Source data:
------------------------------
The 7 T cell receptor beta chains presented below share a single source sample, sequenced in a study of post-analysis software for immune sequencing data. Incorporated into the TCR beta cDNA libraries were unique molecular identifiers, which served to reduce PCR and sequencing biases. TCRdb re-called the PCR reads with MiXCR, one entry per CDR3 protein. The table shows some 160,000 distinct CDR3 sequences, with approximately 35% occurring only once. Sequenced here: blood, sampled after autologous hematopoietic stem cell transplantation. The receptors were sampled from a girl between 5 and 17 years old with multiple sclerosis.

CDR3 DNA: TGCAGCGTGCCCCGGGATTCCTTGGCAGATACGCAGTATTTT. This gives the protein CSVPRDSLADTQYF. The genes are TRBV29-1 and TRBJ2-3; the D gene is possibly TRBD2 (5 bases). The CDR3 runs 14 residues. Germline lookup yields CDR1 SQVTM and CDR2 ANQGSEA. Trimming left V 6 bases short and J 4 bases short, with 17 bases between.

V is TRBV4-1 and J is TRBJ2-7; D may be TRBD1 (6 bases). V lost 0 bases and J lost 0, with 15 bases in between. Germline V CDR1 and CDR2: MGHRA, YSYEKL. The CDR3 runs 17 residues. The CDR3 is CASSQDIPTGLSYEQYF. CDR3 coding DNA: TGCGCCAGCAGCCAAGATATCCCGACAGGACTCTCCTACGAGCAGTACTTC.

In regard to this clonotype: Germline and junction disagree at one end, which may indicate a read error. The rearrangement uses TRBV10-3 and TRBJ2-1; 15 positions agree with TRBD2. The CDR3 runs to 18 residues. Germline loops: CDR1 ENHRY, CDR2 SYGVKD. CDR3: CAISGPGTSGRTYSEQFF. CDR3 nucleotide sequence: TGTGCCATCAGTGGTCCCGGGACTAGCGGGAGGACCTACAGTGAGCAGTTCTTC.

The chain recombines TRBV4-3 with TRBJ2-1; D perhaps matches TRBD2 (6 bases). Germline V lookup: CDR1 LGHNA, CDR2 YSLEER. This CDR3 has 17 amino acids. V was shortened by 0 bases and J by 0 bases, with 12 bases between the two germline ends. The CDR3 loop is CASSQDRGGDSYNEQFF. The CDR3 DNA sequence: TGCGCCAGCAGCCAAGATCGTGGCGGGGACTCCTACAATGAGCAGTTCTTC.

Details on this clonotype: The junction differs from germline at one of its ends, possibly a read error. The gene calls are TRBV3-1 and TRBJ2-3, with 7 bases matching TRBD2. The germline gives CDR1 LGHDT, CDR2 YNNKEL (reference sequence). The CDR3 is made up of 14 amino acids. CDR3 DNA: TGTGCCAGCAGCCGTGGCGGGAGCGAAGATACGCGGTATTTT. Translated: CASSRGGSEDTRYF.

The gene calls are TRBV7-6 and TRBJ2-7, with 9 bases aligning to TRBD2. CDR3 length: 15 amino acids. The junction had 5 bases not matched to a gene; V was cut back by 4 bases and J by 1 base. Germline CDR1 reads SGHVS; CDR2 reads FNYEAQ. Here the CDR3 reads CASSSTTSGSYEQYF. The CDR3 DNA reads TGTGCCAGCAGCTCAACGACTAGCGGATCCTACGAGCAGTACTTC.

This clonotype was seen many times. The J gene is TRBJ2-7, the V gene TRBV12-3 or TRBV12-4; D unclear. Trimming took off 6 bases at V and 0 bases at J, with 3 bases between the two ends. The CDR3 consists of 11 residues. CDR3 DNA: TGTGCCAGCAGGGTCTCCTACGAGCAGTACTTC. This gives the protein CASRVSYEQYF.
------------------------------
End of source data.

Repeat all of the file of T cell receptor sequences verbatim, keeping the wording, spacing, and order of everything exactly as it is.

The 7 T cell receptor beta chains presented below share a single source sample, sequenced in a study of post-analysis software for immune sequencing data. Incorporated into the TCR beta cDNA libraries were unique molecular identifiers, which served to reduce PCR and sequencing biases. TCRdb re-called the PCR reads with MiXCR, one entry per CDR3 protein. The table shows some 160,000 distinct CDR3 sequences, with approximately 35% occurring only once. Sequenced here: blood, sampled after autologous hematopoietic stem cell transplantation. The receptors were sampled from a girl between 5 and 17 years old with multiple sclerosis.

CDR3 DNA: TGCAGCGTGCCCCGGGATTCCTTGGCAGATACGCAGTATTTT. This gives the protein CSVPRDSLADTQYF. The genes are TRBV29-1 and TRBJ2-3; the D gene is possibly TRBD2 (5 bases). The CDR3 runs 14 residues. Germline lookup yields CDR1 SQVTM and CDR2 ANQGSEA. Trimming left V 6 bases short and J 4 bases short, with 17 bases between.

V is TRBV4-1 and J is TRBJ2-7; D may be TRBD1 (6 bases). V lost 0 bases and J lost 0, with 15 bases in between. Germline V CDR1 and CDR2: MGHRA, YSYEKL. The CDR3 runs 17 residues. The CDR3 is CASSQDIPTGLSYEQYF. CDR3 coding DNA: TGCGCCAGCAGCCAAGATATCCCGACAGGACTCTCCTACGAGCAGTACTTC.

In regard to this clonotype: Germline and junction disagree at one end, which may indicate a read error. The rearrangement uses TRBV10-3 and TRBJ2-1; 15 positions agree with TRBD2. The CDR3 runs to 18 residues. Germline loops: CDR1 ENHRY, CDR2 SYGVKD. CDR3: CAISGPGTSGRTYSEQFF. CDR3 nucleotide sequence: TGTGCCATCAGTGGTCCCGGGACTAGCGGGAGGACCTACAGTGAGCAGTTCTTC.

The chain recombines TRBV4-3 with TRBJ2-1; D perhaps matches TRBD2 (6 bases). Germline V lookup: CDR1 LGHNA, CDR2 YSLEER. This CDR3 has 17 amino acids. V was shortened by 0 bases and J by 0 bases, with 12 bases between the two germline ends. The CDR3 loop is CASSQDRGGDSYNEQFF. The CDR3 DNA sequence: TGCGCCAGCAGCCAAGATCGTGGCGGGGACTCCTACAATGAGCAGTTCTTC.

Details on this clonotype: The junction differs from germline at one of its ends, possibly a read error. The gene calls are TRBV3-1 and TRBJ2-3, with 7 bases matching TRBD2. The germline gives CDR1 LGHDT, CDR2 YNNKEL (reference sequence). The CDR3 is made up of 14 amino acids. CDR3 DNA: TGTGCCAGCAGCCGTGGCGGGAGCGAAGATACGCGGTATTTT. Translated: CASSRGGSEDTRYF.

The gene calls are TRBV7-6 and TRBJ2-7, with 9 bases aligning to TRBD2. CDR3 length: 15 amino acids. The junction had 5 bases not matched to a gene; V was cut back by 4 bases and J by 1 base. Germline CDR1 reads SGHVS; CDR2 reads FNYEAQ. Here the CDR3 reads CASSSTTSGSYEQYF. The CDR3 DNA reads TGTGCCAGCAGCTCAACGACTAGCGGATCCTACGAGCAGTACTTC.

This clonotype was seen many times. The J gene is TRBJ2-7, the V gene TRBV12-3 or TRBV12-4; D unclear. Trimming took off 6 bases at V and 0 bases at J, with 3 bases between the two ends. The CDR3 consists of 11 residues. CDR3 DNA: TGTGCCAGCAGGGTCTCCTACGAGCAGTACTTC. This gives the protein CASRVSYEQYF.